Winner Walkinshaw

By Karl Ludvigsen, England
Atlas F1 Senior Writer

The closest I've been to Tom Walkinshaw is the pew behind him at the wake for Walter Hayes. I've missed the chance to meet the man himself, although I have visited his Leafield complex, hidden away in the English countryside. That visit was to discuss his then-new joint venture with Volvo. The plan was to use part of a never-commissioned Volvo factory in Sweden to build coupes and convertibles that would be designed by Tom's Leafield team and e-mailed to Sweden. A new company called AutoNova was set up to do this with Walkinshaw's TWR owning 51% and Volvo the minority share.

Niki Lauda and Tom Walkinshaw It eventually happened, but not without a lot of pain - especially for Volvo. The cars were late to market because quality was slow to reach the required levels. Lateness meant a shortfall in cash for the joint venture, and at one point the TWR-controlled AutoNova stopped making cars until Volvo agreed to help with its funding. The upshot was that Volvo was forced to buy out TWR's share of the company and take full responsibility for AutoNova. We can be sure that Walkinshaw didn't come out of the deal badly.

This sounded pretty familiar to me. A friend of mine, a Ford executive, was responsible for unwinding the TWR joint venture with Jaguar that produced the XJ220 and made, for a while, the JaguarSport versions of standard Jaguars. Tom was intimately involved with Jaguar then, running its racing programs in Europe and America. The unwinding was no easy task. My friend's search of Walkinshaw's business dealings found his hand in more than 140 enterprises, including florists as well as car dealerships. About a decade ago I gained from him the distinct impression that Ford was highly unlikely to get involved with Walkinshaw in business again.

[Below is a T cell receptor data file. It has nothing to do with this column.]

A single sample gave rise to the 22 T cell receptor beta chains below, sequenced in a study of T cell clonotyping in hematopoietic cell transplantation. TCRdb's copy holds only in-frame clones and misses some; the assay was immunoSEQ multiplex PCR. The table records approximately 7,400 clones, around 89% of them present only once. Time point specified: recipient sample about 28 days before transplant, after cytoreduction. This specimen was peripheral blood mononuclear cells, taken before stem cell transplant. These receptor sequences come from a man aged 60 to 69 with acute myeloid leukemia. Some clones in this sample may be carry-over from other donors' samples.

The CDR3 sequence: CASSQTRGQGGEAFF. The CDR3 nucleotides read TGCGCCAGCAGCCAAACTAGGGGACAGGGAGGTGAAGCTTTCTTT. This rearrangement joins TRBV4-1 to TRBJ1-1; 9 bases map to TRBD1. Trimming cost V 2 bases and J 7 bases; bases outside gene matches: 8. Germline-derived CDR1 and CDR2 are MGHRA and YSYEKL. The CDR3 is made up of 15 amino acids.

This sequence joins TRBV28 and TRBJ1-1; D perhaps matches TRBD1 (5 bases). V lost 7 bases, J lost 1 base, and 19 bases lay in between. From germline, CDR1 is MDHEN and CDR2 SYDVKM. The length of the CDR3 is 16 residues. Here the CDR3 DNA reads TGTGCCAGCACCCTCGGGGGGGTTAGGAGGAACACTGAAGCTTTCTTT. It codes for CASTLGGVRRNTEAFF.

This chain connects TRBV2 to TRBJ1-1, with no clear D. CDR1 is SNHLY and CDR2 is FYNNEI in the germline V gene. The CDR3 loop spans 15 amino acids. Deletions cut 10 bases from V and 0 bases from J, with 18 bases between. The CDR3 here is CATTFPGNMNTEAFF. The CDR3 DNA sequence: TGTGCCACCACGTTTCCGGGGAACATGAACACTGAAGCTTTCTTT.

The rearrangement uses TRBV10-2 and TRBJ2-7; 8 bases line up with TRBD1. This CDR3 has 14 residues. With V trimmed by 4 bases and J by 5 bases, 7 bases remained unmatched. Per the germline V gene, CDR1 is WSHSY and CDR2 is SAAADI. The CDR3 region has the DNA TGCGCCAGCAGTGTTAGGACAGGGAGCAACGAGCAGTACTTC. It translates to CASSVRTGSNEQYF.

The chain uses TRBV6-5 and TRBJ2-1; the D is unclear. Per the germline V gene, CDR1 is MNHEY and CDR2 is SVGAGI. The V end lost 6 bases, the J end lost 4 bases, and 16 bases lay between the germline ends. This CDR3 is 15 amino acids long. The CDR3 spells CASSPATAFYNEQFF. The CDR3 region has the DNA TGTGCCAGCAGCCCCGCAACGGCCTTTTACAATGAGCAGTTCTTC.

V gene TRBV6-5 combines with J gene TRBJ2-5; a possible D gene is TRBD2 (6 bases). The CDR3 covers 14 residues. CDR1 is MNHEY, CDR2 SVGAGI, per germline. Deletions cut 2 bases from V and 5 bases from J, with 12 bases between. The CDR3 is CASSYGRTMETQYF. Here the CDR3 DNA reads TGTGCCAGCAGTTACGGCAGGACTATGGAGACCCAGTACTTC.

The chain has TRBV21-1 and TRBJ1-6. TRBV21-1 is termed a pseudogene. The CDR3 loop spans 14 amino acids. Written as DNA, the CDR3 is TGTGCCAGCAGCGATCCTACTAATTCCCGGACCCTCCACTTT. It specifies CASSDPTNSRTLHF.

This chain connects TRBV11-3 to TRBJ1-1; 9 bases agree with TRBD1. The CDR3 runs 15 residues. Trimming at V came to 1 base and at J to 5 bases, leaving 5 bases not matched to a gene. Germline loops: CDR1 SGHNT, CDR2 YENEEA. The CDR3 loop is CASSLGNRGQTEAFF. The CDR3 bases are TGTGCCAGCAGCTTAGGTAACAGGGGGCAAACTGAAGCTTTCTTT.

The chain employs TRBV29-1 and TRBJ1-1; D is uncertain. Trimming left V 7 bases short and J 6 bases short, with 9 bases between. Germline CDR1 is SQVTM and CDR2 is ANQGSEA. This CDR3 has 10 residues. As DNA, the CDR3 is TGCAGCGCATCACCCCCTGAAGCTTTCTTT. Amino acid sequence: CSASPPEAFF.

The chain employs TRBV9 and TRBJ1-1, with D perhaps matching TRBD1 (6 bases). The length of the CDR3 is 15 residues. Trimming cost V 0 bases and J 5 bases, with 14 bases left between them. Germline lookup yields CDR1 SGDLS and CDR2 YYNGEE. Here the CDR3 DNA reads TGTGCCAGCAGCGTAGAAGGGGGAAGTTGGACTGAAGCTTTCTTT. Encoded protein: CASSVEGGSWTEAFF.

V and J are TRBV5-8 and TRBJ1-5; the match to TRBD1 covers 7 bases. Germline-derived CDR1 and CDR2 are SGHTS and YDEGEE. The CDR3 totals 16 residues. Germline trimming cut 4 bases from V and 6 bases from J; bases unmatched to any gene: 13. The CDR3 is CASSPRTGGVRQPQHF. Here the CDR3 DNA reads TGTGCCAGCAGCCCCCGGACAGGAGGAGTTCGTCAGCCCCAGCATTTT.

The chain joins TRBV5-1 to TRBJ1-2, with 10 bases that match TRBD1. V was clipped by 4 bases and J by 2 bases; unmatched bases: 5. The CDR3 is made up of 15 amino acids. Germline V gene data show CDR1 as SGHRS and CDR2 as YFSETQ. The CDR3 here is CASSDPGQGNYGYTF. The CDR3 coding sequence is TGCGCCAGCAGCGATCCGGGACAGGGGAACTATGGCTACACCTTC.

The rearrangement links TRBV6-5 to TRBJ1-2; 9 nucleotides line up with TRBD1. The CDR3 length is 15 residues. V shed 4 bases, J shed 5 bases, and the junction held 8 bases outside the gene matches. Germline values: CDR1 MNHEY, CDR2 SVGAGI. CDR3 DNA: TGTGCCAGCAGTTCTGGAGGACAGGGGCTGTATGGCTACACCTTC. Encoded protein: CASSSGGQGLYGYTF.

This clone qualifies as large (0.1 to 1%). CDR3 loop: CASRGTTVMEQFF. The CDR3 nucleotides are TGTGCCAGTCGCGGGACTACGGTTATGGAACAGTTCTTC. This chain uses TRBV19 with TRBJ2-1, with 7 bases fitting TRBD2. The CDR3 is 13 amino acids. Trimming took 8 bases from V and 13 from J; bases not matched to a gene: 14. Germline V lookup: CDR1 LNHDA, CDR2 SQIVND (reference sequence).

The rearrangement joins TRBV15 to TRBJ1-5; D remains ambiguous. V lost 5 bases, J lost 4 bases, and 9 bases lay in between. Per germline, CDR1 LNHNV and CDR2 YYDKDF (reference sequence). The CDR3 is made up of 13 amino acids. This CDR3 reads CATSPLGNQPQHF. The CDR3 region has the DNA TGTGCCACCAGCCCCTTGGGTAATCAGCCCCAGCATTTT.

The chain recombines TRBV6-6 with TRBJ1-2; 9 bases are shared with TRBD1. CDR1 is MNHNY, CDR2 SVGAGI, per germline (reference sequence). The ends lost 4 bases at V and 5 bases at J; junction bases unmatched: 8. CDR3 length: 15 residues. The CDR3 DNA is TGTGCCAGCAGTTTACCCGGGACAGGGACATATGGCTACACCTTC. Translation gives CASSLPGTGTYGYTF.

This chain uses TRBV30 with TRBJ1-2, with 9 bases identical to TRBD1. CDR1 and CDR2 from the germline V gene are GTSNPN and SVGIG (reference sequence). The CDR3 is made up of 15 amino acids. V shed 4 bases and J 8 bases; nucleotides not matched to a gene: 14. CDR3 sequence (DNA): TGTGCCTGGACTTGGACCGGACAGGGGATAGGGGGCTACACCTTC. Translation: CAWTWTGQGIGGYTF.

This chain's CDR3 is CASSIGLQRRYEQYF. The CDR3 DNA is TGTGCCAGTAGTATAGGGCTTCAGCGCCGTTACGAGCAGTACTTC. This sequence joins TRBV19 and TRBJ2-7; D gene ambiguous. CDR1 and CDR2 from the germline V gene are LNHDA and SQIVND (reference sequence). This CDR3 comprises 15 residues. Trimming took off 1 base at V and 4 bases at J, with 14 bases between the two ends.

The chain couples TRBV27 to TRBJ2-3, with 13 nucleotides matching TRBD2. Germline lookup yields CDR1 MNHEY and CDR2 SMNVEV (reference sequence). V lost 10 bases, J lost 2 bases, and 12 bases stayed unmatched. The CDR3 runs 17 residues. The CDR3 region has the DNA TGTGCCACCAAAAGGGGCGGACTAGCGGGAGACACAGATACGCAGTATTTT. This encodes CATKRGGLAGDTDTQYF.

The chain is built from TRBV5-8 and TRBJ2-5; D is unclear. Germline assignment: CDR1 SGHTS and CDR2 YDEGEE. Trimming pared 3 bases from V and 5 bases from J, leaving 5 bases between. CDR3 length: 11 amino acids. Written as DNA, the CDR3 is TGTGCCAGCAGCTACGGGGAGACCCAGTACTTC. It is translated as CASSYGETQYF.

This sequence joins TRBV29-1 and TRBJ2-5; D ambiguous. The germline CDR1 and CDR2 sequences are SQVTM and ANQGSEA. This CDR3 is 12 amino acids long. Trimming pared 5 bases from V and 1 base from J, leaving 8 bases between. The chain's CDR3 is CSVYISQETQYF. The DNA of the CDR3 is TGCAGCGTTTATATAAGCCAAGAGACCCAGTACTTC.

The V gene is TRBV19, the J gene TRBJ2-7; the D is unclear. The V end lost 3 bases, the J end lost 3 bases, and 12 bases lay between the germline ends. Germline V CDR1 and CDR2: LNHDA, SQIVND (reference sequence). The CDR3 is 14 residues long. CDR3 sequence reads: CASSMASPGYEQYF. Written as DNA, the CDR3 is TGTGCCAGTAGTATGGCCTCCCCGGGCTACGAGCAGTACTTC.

What do we hear now? Walkinshaw's Arrows to use Ford's Cosworth engines next year! Count me among the amazed. I guess the gang at Ford's new Premier Automotive Group (PAG) - Wolfgang Reitzle, Niki Lauda et al - either don't know Tom's history with Ford and their own Volvo or are prepared to ignore it. Looks like Tom has done another of his outstanding selling jobs.

Yes, Walkinshaw was a key member of the team at Benetton that brought Michael Schumacher a World Championship using a Ford Cosworth engine. But the men who helped him do that are doing the same for Ferrari now. Maybe he promised Ford that HE is the man to prise Newey away from McLaren. Walkinshaw's long-term plan? Probably to involve Ford's PAG so intimately with Arrows that it will have no alternative but to buy him out. What odds against a Volvo Formula One team by 2005?